After being whipsawed from a warm promise of spring back into the glazed depths of winter, I’m lacking the mental stamina to stick with one point for an entire column.
So here are some random thoughts on some random subjects.
The sky still hates us – I’m not going to dwell on the weather. You’ve heard enough. But am I the only Corridorian who sobbed softly upon waking up to the sound of sleet pummeling our bedroom windows very early Monday?
Just hours earlier I was driving with my sunroof open and a Cubs spring training game on my radio.
A thought occurred to me in the dark. If I left now, I could easily be standing on a lush, green tee box by sometime on Tuesday.
Instead, I heroically delivered my wife to her job in Iowa City on Monday morning. And evidently the Iowa DOT picked I-380 to try its new costsaving “no plow, no salt” program.
Cell phones yes, smokes no – It looks like a bill taking aim at drivers who talk on cell phones or send text messages will crash and burn ahead of a Statehouse deadline this week.
A lot of people would like to see some sort of crackdown on idiots multitasking themselves into our back bumpers. So why is the bill dying?
A good rule of thumb to remember at the Statehouse is that lawmakers usually won’t ban things they themselves do. Busy legislators often drive and yak on their mobiles, so they’re not about to make it a crime.
It took legislators, many of whom enjoy tipping back a few cold ones, several years to lower the blood alco hol limit for drunken driving, despite the threat of losing federal road funds. Legislative leaders who are raking in campaign contributions are rarely interested in meaningful campaign finance reforms.
Most lawmakers don’t smoke, so it’s no wonder they raised the tax on cigarettes last year and are now moving to ban smoking in public places.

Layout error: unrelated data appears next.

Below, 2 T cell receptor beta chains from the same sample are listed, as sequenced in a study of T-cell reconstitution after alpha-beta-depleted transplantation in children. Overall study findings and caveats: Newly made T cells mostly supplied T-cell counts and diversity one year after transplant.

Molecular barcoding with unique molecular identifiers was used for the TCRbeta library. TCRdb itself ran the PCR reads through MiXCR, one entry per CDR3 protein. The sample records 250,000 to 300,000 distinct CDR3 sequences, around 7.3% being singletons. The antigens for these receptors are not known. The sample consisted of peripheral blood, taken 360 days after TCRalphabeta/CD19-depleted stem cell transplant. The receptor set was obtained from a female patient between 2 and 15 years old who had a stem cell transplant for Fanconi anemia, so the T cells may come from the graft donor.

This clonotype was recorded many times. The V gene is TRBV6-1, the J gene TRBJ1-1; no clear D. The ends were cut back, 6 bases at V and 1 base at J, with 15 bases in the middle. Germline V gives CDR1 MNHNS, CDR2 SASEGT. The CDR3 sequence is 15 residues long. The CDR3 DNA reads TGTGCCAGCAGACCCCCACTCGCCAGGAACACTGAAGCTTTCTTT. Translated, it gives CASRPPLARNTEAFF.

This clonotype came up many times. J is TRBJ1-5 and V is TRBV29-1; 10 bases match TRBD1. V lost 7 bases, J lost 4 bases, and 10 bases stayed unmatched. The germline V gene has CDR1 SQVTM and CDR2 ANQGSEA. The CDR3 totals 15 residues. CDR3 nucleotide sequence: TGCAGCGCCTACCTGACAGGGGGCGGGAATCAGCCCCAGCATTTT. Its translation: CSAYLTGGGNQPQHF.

It’s not going to affect them.
So you might wonder why the overwhelmingly straight Legislature doesn’t move to enact a constitutional amendment banning same-sex marriage? Because that would break another, stronger rule of thumb.
If there’s a way to plausibly avoid action on a controversial issue, then do nothing. In this case, leaders are letting the Iowa Supreme Court handle same-sex marriage.
The silent treatment – Rick Smith’s great story Monday morning on the Cedar Rapids City Council’s reluctance to respond to public comments at its meetings left me shaking my head.
Why are so many people who seek public office frightened of having to engage in a public debate? I know confrontation can be uncomfortable, but what part of your oath of office guarantees comfort? The fact that you have a rocky relationship with a handful of perpetual critics doesn’t override the importance of an honest, public give-and-take with citizens.
Never mind that sitting there like a stony-faced Politburo while people describe their government-related troubles looks silly and feeds the notion that our politicians don’t really care. And it’s that idea that feeds the ire of your critics and breeds the sort of confrontation you seek to avoid.
Say something. You’re politicians. It can’t be that hard.